Feeling resigned? 2018 will breathe fresh life into politics

Rachel Cunliffe
Follow Rachel
The Westminster community has been beaten into submission by 12 months of political rollercoasting (Source: Getty)

January 2017 began with the resignation of the UK’s ambassador to the EU.

In hindsight, this was perhaps the first crack in the “strong and stable” facade of the Theresa May administration.

Sir Ivan Rogers’ resignation letter to his staff was scathing about the Prime Minister’s vision, gameplan, and alleged naivety surrounding Brexit. “I hope you will continue to challenge ill-founded arguments and muddled thinking and that you will never be afraid to speak the truth to those in power,” he concluded.

Read more: Damian Green has resigned after pornography allegations

Rogers was an outlier at the time. With May enjoying a 13-point lead in the polls, unanimous Tory support, and the perception that she had a plan for Brexit, his comments were seen as bitter and pessimistic.

Since then, it has become progressively easier to speak truth to power, at least as much power as remains in Downing Street.

A year that started with the departure of our most important Brexit official has ended with the resignation of May’s right-hand man in the cabinet. First secretary of state Damian Green was fired on Wednesday night over a scandal concerning pornography allegedly found on his parliamentary computer a decade ago.

The less said about the details, the better. The point is that the loss of another cabinet minister – the third in two months after the high-profile departures of Michael Fallon and Priti Patel – has elicited little more than a shrug.

The Westminster community is exhausted, having been beaten into submission by 12 months of political rollercoasting.

Enduring a shock snap election with an even more shocking result and working through biggest constitutional overhaul in generations will have that effect.

So with that mind, I’ve been facing questions about whether we have anything to look forward to politically in 2018. And my answer is, yes: change.

The Brexit negotiations are, undoubtedly, going to get harder. If you thought an exit agreement was difficult to hash out, wait until trade talks start, with industries pitted against each other and the constant tussle between protecting what is good for business and the economy, and refusing to cede ground on sovereignty issues like regulations and immigration.

Trade deals are hard. They take work, and emotions run high. This isn’t about the technicalities of Brexit – it would be true in any setting – but we should be ready for it, and cut our officials some slack during the tougher moments.

But beyond Brexit, there is much to get excited about.

To counter the exhaustion of Westminster feuds and intrigues, there has been fresh energy injected into politics.

Jeremy Corbyn’s surprise election performance has shifted the conversation. Young people came out in record numbers, and for the first time in years, their concerns are making front-page news. The housing crisis, the gig economy, pensions, education, and training are all hot topics.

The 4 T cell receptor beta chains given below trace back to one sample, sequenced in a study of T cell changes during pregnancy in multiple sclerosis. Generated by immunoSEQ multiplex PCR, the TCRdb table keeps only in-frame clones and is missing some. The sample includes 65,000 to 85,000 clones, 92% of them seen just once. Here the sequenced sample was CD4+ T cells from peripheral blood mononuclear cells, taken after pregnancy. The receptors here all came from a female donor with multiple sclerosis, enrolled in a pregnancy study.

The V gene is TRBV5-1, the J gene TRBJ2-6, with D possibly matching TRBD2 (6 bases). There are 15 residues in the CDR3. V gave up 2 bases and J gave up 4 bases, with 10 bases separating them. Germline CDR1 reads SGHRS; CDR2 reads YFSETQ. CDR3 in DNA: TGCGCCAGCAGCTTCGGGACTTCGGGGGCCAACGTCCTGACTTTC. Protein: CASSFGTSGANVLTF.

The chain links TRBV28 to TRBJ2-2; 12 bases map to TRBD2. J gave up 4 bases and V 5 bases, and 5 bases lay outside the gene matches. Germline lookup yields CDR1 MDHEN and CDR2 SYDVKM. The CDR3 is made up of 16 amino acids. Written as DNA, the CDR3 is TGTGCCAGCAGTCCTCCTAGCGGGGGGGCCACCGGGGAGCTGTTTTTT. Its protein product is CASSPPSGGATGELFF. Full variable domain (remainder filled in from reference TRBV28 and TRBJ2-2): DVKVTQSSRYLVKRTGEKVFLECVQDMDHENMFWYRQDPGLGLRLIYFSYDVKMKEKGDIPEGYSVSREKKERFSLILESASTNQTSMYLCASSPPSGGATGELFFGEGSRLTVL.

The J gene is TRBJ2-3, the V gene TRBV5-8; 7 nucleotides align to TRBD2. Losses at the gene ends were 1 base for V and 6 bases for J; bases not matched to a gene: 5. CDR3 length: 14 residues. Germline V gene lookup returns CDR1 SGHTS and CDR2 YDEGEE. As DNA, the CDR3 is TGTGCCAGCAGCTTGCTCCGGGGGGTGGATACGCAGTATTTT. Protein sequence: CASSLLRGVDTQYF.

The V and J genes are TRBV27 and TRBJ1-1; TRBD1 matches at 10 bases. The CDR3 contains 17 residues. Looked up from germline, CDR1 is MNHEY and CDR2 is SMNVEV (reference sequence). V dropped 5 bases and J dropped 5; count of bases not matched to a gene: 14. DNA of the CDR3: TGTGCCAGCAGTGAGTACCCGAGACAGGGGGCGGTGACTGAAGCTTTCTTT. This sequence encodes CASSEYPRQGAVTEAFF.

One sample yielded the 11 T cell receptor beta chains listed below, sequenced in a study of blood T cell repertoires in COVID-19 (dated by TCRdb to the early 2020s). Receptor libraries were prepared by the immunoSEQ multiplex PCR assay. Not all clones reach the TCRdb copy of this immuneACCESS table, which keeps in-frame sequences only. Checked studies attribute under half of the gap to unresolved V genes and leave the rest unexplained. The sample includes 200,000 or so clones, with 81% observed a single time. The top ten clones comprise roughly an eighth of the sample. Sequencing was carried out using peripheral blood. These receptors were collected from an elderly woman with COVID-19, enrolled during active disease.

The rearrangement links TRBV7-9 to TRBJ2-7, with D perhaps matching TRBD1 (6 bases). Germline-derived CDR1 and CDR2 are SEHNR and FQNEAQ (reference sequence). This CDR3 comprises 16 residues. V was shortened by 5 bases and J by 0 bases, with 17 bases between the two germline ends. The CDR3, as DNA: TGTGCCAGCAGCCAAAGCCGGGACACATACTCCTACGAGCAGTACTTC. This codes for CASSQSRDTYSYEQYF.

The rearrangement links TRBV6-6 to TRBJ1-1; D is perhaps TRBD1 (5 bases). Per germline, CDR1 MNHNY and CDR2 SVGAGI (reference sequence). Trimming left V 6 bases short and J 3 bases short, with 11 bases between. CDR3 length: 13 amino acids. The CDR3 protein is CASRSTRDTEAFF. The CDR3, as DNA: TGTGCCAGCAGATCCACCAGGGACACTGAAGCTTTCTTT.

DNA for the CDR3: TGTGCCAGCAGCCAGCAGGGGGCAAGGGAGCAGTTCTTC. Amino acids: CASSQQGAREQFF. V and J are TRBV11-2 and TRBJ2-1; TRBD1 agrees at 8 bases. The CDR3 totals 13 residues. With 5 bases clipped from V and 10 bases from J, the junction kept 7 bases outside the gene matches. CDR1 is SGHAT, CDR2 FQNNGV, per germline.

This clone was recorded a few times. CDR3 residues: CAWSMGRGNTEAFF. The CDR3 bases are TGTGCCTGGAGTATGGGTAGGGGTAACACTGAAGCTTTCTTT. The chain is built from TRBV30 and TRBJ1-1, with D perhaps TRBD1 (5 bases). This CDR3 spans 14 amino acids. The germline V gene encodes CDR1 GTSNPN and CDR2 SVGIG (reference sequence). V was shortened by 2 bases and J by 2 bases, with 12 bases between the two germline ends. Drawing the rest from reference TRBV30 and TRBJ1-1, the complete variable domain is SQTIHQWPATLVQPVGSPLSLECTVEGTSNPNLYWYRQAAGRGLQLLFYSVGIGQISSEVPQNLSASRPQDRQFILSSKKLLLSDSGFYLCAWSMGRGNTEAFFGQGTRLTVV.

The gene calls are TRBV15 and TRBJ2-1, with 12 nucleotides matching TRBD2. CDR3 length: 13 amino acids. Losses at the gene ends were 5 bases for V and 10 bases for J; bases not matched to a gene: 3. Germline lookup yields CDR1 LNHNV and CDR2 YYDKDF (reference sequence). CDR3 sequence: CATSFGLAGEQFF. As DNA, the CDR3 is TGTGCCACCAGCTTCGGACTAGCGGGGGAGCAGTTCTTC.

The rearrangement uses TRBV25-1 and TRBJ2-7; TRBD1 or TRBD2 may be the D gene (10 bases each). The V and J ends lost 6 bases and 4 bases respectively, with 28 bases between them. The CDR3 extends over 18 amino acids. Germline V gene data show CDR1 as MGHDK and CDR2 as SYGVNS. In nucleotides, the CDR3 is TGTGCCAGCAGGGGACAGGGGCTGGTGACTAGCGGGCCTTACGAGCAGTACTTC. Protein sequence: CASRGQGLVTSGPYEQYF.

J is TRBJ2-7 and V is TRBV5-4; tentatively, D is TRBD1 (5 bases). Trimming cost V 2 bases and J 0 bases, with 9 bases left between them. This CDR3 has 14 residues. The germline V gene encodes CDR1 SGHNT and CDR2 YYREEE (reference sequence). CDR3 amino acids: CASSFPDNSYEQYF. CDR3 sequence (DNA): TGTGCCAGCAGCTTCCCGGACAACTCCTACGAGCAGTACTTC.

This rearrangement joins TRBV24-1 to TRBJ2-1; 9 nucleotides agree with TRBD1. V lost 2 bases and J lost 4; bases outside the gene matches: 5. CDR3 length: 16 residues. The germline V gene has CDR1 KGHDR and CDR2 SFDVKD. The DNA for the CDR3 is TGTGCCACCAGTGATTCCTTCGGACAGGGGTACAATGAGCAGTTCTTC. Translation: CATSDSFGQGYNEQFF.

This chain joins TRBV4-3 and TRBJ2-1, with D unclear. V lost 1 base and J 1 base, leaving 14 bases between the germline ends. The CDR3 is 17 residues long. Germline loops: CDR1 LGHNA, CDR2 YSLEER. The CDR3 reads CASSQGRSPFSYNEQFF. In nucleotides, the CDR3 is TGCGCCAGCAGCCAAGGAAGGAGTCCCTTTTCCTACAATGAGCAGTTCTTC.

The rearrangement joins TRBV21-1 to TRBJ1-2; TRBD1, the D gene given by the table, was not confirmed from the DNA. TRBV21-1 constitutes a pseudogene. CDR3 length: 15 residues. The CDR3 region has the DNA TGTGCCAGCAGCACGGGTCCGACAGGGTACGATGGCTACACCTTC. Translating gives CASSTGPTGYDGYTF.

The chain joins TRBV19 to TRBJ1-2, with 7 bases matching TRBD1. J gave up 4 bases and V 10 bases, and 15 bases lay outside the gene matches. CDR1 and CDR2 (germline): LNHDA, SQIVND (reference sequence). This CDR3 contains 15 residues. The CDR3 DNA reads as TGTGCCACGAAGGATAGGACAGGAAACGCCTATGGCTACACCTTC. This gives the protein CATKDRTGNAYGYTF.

It’s about time. After a vicious cycle of apathy, disengagement, and being ignored, interest and participation in politics are at record levels. This can only be a good thing. A healthy, functioning democracy requires an engaged electorate.

Yes, the unexpected wave of support for Corbyn and his seventies-style socialism is a worrying trend, but it has finally kickstarted a debate on the changing face of capitalism. A decade after the financial crisis, this is a long time coming.

Proponents of markets and enterprise should have been ready for the conversation. They weren’t. They were complacent. Now they are fighting back.

There is an opportunity to rethink capitalism for the age of digital progress and artificial intelligence, to have renewed conversations about globalism and technology.

There is also a chance for new voices to emerge.

May’s weakness in office may be to the country’s benefit – with few brave enough to topple her while the Brexit negotiations trudge on. The field is open. With no majority and fierce divisions in both major parties, there is the opportunity for compromise, cooperation, and for crossing party lines.

Michael Gove is making Britain’s environmental policy a priority, while Sajid Javid is taking millennials’ concerns seriously – both traditionally issues for the left.

Women in parliament, from Labour’s Jess Phillips to the Conservative Anne Milton, are stepping forward to challenge Westminster’s sexist culture and stand up for victims of harassment. Expect more of that in the next year.

Of course, much can go wrong. May’s arrangement with the DUP was tested almost to the point of destruction this month, and could yet collapse. There may be more sackings to come, as the waves of the sexual harassment scandal continue to break.

And while it’s hard to see how another snap election could happen, if it did, there is a real risk the country could end up with people in Downing Street who would rather destroy the City of London – and the UK economy – than let it flourish.

But if 2017 has degenerated into exhaustion, I believe 2018 will be the year in which we stop floundering in the might-have-beens of the referendum and its aftermath.

Rogers’ resignation was a warning we should have heeded. Green’s is a sign that it’s now time to move on.

Read more: Brexit sectoral analyses have been published and no one is impressed

City A.M.'s opinion pages are a place for thought-provoking views and debate. These views are not necessarily shared by City A.M.

Related articles